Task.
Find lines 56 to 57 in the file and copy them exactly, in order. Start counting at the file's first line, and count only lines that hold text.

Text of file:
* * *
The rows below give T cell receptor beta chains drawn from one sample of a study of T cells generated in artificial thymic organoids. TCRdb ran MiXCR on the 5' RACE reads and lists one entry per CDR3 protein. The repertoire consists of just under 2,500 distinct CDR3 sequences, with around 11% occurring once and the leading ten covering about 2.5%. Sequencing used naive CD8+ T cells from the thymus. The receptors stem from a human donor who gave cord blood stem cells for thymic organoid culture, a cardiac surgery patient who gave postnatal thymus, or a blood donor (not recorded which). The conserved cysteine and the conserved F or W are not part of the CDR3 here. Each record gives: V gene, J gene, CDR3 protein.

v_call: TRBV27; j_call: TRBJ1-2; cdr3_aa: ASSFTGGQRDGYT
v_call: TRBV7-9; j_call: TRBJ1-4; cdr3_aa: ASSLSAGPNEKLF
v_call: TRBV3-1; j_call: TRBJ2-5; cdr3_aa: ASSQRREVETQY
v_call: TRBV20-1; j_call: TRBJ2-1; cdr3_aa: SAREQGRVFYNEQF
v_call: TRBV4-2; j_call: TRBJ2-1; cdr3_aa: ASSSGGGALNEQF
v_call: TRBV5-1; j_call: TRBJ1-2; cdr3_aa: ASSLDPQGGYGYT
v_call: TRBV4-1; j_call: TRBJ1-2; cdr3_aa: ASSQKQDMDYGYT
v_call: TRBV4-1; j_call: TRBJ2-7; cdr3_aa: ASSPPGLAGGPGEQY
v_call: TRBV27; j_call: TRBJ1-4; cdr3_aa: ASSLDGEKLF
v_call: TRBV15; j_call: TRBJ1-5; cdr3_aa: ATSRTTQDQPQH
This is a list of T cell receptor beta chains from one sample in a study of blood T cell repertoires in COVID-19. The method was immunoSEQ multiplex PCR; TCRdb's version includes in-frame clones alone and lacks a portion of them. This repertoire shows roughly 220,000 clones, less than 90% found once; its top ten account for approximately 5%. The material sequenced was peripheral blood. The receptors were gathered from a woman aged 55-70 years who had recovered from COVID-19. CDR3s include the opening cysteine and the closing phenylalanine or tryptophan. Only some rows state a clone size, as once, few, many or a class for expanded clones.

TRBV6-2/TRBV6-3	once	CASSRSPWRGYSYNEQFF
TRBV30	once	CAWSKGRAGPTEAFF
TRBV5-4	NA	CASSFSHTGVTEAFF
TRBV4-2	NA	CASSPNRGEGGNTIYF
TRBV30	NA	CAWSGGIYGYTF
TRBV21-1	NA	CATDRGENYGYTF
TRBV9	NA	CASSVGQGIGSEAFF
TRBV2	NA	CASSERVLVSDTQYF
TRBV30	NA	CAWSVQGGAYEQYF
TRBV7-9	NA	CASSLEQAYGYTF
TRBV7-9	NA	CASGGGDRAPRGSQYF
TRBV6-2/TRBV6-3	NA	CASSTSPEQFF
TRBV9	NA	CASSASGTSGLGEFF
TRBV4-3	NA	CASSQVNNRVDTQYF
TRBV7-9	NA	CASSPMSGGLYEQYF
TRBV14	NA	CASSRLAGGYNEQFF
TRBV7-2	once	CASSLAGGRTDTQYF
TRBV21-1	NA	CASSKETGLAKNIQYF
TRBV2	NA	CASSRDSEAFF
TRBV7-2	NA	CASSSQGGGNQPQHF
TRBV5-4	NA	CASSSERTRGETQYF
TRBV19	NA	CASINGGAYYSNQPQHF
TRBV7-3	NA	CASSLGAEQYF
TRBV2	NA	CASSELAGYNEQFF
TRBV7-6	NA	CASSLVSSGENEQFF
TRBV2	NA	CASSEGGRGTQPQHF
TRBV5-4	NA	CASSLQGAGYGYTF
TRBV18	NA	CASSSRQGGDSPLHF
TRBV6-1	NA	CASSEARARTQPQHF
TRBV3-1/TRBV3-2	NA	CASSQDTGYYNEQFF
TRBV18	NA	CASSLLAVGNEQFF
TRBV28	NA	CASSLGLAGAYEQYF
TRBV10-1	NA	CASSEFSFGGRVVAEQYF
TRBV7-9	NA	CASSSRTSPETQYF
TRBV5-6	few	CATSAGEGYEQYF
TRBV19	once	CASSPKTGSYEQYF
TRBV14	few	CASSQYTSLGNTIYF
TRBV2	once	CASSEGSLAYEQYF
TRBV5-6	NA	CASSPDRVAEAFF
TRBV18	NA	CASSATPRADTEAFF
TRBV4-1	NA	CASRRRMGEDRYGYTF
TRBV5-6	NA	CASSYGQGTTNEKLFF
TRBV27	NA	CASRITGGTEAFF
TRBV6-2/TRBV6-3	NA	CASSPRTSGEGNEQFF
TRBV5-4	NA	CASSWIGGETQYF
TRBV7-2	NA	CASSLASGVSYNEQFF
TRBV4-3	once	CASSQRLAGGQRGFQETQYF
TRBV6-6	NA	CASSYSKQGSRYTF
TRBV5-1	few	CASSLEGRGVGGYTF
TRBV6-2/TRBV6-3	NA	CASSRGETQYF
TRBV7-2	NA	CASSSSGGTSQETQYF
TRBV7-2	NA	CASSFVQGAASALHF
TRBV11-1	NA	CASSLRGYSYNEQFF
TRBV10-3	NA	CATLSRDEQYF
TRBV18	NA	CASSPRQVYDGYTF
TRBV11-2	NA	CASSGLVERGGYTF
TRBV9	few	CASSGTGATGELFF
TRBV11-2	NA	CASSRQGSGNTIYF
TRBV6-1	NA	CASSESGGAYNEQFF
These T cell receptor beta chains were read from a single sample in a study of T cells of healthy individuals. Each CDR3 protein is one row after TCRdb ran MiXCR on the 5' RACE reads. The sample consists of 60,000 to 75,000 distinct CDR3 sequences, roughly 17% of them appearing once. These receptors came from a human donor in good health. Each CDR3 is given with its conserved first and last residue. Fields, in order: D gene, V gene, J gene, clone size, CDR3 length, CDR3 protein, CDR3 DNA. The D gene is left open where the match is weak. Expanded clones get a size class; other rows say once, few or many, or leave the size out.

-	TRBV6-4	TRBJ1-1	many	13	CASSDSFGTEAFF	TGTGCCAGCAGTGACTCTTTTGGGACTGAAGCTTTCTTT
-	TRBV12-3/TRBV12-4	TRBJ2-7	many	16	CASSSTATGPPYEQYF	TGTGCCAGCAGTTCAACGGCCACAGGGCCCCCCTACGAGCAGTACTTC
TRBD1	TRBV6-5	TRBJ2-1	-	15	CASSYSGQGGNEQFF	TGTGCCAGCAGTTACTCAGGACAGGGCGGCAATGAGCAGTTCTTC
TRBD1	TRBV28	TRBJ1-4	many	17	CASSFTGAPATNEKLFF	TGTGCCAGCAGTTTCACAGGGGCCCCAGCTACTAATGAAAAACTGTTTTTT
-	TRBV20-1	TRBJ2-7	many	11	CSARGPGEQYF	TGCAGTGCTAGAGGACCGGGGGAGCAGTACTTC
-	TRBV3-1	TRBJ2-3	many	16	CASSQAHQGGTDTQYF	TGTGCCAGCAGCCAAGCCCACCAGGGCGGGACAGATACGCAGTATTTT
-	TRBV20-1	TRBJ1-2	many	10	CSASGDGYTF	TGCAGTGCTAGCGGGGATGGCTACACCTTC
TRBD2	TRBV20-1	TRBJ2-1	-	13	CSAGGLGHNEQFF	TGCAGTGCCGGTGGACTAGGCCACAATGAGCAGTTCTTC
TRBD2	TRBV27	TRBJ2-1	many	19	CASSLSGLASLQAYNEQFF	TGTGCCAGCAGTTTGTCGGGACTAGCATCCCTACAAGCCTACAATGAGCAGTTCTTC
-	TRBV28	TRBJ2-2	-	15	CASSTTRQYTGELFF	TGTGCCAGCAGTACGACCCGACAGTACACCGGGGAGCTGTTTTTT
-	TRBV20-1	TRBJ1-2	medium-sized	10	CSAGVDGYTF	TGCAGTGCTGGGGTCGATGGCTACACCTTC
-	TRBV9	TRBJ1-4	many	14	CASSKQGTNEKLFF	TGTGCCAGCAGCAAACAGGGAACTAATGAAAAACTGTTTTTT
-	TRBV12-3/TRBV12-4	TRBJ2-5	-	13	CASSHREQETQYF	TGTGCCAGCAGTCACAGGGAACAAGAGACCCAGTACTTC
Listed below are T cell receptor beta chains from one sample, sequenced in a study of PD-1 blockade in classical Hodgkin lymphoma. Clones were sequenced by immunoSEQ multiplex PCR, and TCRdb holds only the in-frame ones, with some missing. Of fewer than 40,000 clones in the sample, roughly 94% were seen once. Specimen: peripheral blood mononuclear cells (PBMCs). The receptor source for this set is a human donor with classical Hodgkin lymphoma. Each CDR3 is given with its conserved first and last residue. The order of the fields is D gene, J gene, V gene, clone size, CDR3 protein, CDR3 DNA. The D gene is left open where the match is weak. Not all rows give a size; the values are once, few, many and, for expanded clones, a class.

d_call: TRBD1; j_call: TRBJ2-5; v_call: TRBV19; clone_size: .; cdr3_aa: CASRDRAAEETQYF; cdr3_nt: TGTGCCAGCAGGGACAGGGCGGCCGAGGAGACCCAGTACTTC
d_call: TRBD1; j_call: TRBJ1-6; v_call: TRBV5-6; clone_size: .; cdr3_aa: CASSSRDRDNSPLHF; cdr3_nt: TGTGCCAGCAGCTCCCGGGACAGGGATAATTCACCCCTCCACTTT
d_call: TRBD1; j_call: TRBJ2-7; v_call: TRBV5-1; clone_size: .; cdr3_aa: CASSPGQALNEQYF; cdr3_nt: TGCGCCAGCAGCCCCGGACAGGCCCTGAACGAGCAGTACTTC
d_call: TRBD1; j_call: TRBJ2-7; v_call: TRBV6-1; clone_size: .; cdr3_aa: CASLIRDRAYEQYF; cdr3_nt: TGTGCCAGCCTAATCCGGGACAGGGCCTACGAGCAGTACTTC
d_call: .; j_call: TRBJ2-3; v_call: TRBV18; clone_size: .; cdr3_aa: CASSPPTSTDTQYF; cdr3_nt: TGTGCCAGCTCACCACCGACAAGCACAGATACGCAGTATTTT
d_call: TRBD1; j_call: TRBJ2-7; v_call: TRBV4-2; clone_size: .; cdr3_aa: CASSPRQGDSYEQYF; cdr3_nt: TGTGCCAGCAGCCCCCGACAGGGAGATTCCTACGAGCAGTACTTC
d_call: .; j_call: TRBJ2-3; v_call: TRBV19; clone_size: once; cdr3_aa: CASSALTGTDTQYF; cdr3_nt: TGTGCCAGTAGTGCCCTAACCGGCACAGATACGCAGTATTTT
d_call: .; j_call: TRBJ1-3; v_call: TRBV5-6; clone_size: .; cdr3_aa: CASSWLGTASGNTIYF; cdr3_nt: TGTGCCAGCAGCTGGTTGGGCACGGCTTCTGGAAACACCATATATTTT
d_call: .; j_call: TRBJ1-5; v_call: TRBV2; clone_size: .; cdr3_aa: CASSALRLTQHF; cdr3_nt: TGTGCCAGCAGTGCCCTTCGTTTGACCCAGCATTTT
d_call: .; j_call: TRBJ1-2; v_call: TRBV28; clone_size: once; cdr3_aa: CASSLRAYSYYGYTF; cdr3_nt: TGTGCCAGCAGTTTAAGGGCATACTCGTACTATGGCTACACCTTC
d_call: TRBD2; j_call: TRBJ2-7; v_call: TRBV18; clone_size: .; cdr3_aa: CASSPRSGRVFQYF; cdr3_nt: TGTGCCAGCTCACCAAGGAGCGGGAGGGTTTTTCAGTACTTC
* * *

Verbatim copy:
TRBV6-2/TRBV6-3	NA	CASSPRTSGEGNEQFF
TRBV5-4	NA	CASSWIGGETQYF